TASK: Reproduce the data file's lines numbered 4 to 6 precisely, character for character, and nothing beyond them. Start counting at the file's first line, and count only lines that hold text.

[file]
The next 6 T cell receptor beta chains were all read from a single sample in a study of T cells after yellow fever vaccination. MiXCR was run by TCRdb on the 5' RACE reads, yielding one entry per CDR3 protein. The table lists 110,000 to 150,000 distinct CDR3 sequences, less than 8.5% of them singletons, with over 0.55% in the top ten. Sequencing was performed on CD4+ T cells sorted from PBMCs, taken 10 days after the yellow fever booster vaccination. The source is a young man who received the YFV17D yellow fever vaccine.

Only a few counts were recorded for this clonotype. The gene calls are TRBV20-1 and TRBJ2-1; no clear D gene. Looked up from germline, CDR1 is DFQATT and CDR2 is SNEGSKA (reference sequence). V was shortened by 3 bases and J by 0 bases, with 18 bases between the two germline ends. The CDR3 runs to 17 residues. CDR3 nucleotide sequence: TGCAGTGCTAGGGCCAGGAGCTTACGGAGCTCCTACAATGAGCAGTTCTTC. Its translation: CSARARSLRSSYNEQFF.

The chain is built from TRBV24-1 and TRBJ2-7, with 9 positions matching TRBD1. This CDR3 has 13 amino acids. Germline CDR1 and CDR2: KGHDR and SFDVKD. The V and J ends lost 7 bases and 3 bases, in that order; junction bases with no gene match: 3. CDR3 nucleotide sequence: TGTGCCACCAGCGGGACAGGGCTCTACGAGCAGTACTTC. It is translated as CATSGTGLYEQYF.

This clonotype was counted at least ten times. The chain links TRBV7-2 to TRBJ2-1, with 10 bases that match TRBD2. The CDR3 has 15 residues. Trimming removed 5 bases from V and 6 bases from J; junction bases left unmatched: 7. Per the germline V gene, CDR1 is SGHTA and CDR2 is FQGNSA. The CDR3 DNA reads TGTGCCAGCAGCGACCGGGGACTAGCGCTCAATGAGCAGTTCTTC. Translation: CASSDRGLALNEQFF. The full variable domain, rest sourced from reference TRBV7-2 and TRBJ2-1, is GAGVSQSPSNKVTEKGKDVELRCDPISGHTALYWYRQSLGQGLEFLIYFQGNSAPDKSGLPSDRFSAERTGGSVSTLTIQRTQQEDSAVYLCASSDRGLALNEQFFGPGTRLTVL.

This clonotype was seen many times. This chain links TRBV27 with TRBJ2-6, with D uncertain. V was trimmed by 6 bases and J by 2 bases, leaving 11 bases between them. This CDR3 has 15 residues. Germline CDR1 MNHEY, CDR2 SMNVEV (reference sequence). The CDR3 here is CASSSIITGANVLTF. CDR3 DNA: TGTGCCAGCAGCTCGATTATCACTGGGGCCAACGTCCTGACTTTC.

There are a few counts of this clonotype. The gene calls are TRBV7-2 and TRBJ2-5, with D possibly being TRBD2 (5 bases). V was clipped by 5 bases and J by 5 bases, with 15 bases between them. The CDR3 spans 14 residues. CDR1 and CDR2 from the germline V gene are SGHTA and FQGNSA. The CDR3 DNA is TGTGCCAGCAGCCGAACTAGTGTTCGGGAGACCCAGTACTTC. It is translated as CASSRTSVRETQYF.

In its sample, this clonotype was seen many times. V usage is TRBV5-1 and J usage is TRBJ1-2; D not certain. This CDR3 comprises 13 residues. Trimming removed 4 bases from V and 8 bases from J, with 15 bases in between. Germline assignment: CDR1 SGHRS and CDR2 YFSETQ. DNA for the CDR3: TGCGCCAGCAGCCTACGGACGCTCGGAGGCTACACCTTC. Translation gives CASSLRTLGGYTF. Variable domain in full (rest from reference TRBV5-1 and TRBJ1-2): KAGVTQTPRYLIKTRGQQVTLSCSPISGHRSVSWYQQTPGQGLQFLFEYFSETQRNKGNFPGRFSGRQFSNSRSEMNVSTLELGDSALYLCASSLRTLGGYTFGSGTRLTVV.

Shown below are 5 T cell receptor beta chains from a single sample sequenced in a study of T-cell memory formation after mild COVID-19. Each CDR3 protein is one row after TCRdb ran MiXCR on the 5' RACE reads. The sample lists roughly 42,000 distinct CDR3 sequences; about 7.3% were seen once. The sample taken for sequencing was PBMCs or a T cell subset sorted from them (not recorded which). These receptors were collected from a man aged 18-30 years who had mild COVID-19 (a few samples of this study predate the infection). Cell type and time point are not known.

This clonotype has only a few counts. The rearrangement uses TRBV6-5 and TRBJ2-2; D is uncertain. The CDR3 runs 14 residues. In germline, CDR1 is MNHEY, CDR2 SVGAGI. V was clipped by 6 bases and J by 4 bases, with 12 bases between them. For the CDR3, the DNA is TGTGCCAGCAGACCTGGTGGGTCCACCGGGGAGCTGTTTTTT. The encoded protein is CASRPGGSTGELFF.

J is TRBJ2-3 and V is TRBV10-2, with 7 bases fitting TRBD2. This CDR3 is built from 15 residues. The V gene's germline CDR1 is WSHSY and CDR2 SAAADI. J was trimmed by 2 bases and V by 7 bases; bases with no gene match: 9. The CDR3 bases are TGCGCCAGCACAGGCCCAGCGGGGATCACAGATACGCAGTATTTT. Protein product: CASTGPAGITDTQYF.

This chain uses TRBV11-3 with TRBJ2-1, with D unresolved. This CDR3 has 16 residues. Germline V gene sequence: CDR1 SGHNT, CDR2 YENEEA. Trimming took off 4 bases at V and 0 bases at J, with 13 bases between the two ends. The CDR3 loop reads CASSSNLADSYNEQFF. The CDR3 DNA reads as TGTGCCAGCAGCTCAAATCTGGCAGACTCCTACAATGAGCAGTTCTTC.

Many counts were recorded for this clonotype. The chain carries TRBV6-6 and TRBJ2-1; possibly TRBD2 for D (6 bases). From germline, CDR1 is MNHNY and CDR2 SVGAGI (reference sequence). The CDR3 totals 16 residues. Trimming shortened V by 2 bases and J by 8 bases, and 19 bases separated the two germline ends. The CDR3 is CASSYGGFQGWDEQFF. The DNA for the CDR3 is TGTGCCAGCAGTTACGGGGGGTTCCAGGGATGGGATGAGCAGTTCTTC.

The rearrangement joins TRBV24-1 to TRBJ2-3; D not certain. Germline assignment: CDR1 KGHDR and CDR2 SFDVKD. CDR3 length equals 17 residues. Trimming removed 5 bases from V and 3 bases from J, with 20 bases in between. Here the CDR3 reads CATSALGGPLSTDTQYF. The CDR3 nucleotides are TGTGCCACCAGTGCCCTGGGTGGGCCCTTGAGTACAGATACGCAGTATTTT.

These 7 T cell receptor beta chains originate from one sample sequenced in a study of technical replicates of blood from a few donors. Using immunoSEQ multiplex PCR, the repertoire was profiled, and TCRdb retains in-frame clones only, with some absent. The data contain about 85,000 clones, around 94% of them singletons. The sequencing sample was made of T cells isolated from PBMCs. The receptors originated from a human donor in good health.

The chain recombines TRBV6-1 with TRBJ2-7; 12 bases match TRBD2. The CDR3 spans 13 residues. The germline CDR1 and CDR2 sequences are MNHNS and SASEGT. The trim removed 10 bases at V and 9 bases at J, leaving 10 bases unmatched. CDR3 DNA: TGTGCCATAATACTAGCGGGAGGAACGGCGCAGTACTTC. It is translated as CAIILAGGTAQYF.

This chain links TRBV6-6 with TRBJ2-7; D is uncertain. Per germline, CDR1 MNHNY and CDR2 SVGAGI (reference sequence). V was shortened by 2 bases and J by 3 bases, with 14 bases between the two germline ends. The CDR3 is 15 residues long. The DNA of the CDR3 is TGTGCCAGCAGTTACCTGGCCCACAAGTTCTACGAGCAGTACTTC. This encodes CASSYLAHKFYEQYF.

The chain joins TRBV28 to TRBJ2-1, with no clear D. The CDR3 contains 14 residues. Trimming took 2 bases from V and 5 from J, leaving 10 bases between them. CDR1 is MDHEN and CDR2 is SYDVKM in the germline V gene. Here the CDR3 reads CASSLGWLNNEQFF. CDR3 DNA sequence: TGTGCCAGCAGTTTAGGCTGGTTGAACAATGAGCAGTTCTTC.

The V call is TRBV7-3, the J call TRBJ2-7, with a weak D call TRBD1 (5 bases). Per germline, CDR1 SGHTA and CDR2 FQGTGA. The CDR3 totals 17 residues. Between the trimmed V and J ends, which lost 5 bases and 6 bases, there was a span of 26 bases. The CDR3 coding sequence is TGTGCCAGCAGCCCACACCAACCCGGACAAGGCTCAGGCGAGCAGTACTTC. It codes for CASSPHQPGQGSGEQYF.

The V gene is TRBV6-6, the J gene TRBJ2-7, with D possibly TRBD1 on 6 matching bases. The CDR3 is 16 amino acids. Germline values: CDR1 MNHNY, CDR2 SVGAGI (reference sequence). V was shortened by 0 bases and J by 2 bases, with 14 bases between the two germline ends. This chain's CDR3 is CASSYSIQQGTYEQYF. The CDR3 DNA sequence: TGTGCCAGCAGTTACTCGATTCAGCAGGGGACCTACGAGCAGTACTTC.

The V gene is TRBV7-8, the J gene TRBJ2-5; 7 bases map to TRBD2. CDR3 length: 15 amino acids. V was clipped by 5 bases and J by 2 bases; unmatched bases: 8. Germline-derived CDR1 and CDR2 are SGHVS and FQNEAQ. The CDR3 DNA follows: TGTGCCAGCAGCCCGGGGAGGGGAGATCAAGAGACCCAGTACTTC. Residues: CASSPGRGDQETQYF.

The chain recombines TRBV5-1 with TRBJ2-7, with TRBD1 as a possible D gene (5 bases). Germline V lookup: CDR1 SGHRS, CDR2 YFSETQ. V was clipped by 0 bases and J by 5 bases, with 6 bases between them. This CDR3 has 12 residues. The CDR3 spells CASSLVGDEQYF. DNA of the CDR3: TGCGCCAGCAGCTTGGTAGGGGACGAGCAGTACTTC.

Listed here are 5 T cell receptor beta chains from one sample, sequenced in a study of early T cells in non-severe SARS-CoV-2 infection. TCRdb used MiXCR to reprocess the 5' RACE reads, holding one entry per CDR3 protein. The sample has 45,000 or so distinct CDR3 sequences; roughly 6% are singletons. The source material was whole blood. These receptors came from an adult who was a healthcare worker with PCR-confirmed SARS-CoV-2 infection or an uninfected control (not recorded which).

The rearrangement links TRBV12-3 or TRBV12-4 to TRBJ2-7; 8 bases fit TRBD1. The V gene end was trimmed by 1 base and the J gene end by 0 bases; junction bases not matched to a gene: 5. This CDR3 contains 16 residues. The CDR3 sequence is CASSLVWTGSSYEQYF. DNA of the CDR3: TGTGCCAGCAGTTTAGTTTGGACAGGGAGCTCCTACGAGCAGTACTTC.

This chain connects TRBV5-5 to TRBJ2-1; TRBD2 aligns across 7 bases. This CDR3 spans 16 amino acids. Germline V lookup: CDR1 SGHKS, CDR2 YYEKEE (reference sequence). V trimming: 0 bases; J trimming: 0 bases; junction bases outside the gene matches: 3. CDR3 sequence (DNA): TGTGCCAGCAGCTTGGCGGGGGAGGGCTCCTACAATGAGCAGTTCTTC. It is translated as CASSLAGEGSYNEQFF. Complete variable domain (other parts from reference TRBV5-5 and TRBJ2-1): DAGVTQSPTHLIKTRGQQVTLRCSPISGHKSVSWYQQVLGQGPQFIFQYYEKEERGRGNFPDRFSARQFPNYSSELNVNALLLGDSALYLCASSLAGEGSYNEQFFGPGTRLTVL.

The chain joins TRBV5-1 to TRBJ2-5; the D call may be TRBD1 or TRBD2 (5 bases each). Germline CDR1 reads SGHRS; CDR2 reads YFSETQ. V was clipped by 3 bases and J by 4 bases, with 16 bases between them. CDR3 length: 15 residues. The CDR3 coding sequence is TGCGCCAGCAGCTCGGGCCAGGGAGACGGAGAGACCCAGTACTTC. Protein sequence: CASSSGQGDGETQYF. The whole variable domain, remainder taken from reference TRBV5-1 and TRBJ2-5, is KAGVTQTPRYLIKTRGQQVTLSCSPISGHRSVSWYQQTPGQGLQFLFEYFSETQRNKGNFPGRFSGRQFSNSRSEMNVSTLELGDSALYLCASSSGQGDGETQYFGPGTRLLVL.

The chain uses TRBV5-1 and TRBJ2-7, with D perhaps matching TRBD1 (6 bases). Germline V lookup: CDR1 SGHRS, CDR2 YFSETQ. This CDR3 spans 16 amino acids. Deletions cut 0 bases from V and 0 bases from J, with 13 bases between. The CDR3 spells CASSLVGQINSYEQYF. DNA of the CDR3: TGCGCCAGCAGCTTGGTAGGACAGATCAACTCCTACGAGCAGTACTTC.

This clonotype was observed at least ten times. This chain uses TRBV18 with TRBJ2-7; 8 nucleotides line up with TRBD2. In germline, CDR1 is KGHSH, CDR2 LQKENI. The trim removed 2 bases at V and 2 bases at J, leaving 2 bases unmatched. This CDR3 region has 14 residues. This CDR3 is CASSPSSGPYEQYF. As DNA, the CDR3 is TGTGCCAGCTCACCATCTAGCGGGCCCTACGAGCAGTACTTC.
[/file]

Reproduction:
This clonotype was counted at least ten times. The chain links TRBV7-2 to TRBJ2-1, with 10 bases that match TRBD2. The CDR3 has 15 residues. Trimming removed 5 bases from V and 6 bases from J; junction bases left unmatched: 7. Per the germline V gene, CDR1 is SGHTA and CDR2 is FQGNSA. The CDR3 DNA reads TGTGCCAGCAGCGACCGGGGACTAGCGCTCAATGAGCAGTTCTTC. Translation: CASSDRGLALNEQFF. The full variable domain, rest sourced from reference TRBV7-2 and TRBJ2-1, is GAGVSQSPSNKVTEKGKDVELRCDPISGHTALYWYRQSLGQGLEFLIYFQGNSAPDKSGLPSDRFSAERTGGSVSTLTIQRTQQEDSAVYLCASSDRGLALNEQFFGPGTRLTVL.

This clonotype was seen many times. This chain links TRBV27 with TRBJ2-6, with D uncertain. V was trimmed by 6 bases and J by 2 bases, leaving 11 bases between them. This CDR3 has 15 residues. Germline CDR1 MNHEY, CDR2 SMNVEV (reference sequence). The CDR3 here is CASSSIITGANVLTF. CDR3 DNA: TGTGCCAGCAGCTCGATTATCACTGGGGCCAACGTCCTGACTTTC.

There are a few counts of this clonotype. The gene calls are TRBV7-2 and TRBJ2-5, with D possibly being TRBD2 (5 bases). V was clipped by 5 bases and J by 5 bases, with 15 bases between them. The CDR3 spans 14 residues. CDR1 and CDR2 from the germline V gene are SGHTA and FQGNSA. The CDR3 DNA is TGTGCCAGCAGCCGAACTAGTGTTCGGGAGACCCAGTACTTC. It is translated as CASSRTSVRETQYF.